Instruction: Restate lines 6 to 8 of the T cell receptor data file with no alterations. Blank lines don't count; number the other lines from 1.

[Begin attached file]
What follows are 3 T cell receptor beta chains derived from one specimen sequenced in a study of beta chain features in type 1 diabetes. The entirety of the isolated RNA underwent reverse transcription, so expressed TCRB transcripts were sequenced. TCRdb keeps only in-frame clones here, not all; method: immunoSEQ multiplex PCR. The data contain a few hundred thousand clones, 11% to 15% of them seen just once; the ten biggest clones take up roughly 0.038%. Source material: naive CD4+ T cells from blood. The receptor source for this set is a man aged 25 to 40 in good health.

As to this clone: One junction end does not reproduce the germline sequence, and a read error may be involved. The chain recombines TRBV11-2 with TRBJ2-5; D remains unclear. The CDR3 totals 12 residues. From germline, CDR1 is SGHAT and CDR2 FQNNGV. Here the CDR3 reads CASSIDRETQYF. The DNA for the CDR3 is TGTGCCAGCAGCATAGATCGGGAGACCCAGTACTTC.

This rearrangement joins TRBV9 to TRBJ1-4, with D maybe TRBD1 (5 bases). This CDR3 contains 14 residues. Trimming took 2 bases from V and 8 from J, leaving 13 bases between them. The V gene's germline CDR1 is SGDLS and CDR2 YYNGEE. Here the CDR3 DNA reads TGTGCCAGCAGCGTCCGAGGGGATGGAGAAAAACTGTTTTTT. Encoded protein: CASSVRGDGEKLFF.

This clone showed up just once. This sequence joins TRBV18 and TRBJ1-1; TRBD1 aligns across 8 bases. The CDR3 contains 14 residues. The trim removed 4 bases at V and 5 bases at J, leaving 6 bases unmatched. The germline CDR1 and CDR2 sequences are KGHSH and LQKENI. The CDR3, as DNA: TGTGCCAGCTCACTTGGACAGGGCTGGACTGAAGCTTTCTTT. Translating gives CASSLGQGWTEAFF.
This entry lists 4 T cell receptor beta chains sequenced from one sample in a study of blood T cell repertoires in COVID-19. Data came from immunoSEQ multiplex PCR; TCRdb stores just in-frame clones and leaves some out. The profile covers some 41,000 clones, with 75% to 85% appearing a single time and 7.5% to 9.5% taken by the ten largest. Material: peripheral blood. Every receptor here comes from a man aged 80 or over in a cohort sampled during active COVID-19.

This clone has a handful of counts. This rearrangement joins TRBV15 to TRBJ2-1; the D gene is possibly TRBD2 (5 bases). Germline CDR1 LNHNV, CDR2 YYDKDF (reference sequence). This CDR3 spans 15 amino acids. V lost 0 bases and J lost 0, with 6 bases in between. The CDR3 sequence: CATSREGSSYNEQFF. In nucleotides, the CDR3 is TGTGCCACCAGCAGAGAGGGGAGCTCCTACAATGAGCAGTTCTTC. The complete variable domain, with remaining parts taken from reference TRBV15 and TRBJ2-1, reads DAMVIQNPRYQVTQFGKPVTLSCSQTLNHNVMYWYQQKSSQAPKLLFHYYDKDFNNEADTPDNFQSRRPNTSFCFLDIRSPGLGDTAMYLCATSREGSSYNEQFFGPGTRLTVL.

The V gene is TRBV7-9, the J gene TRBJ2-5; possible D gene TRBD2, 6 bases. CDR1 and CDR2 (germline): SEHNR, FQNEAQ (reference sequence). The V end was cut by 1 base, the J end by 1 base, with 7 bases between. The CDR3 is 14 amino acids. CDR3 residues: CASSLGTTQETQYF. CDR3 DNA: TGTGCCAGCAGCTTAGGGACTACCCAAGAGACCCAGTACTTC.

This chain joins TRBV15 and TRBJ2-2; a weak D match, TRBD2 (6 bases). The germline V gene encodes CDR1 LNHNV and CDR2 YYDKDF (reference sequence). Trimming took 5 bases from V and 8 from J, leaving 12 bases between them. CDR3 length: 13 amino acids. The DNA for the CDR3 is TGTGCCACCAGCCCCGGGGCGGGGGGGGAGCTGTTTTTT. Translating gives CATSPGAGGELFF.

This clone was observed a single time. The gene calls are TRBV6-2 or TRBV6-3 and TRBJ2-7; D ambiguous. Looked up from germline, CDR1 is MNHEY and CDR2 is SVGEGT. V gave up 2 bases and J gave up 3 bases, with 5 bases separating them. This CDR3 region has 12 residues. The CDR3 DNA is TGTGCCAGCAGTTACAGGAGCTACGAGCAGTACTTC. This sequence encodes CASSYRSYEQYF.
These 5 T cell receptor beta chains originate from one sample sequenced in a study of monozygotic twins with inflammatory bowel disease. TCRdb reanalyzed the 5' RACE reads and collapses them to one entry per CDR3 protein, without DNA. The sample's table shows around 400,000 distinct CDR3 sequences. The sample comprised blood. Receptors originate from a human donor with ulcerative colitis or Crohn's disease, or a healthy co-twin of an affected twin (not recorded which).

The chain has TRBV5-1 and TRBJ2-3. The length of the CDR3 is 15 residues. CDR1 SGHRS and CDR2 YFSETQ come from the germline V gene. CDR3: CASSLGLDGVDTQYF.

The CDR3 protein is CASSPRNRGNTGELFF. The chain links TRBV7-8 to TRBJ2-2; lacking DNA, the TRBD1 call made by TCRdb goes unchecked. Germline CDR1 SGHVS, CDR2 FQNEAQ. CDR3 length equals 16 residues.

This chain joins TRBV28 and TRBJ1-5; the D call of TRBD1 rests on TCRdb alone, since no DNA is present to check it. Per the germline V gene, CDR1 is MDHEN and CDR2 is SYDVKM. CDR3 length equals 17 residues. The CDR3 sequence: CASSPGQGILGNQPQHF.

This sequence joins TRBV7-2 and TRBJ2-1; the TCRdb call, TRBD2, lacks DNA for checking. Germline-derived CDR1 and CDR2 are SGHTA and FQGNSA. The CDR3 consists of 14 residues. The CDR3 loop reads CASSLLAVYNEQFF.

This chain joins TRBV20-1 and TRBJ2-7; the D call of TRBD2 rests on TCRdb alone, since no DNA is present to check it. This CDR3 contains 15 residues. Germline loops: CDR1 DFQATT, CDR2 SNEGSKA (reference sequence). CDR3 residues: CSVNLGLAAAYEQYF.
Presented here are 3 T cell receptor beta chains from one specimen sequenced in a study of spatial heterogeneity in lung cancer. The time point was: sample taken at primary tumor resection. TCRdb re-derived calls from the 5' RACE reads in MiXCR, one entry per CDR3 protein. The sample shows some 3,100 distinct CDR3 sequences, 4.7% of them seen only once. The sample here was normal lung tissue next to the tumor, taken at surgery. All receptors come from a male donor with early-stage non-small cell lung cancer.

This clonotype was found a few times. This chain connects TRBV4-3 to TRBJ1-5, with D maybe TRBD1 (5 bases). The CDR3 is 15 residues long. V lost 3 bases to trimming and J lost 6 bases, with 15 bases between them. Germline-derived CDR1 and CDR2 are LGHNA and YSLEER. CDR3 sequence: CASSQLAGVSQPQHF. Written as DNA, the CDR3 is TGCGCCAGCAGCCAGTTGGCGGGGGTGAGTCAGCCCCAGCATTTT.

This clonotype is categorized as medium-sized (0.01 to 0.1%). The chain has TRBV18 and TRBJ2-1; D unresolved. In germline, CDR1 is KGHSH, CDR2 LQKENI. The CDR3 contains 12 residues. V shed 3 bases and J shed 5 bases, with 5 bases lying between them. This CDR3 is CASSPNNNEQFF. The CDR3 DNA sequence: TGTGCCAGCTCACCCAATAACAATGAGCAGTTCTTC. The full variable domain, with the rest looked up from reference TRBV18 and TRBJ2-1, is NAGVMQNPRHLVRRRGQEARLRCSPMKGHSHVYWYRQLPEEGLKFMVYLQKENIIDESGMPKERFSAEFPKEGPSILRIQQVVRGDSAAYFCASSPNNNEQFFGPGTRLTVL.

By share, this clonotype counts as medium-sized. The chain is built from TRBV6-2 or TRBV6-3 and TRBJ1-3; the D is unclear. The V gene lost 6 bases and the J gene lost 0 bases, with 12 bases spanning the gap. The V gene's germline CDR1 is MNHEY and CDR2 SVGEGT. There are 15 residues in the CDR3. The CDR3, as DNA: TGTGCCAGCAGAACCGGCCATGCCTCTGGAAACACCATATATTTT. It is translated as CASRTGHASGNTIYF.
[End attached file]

This clone has a handful of counts. This rearrangement joins TRBV15 to TRBJ2-1; the D gene is possibly TRBD2 (5 bases). Germline CDR1 LNHNV, CDR2 YYDKDF (reference sequence). This CDR3 spans 15 amino acids. V lost 0 bases and J lost 0, with 6 bases in between. The CDR3 sequence: CATSREGSSYNEQFF. In nucleotides, the CDR3 is TGTGCCACCAGCAGAGAGGGGAGCTCCTACAATGAGCAGTTCTTC. The complete variable domain, with remaining parts taken from reference TRBV15 and TRBJ2-1, reads DAMVIQNPRYQVTQFGKPVTLSCSQTLNHNVMYWYQQKSSQAPKLLFHYYDKDFNNEADTPDNFQSRRPNTSFCFLDIRSPGLGDTAMYLCATSREGSSYNEQFFGPGTRLTVL.

The V gene is TRBV7-9, the J gene TRBJ2-5; possible D gene TRBD2, 6 bases. CDR1 and CDR2 (germline): SEHNR, FQNEAQ (reference sequence). The V end was cut by 1 base, the J end by 1 base, with 7 bases between. The CDR3 is 14 amino acids. CDR3 residues: CASSLGTTQETQYF. CDR3 DNA: TGTGCCAGCAGCTTAGGGACTACCCAAGAGACCCAGTACTTC.

This chain joins TRBV15 and TRBJ2-2; a weak D match, TRBD2 (6 bases). The germline V gene encodes CDR1 LNHNV and CDR2 YYDKDF (reference sequence). Trimming took 5 bases from V and 8 from J, leaving 12 bases between them. CDR3 length: 13 amino acids. The DNA for the CDR3 is TGTGCCACCAGCCCCGGGGCGGGGGGGGAGCTGTTTTTT. Translating gives CATSPGAGGELFF.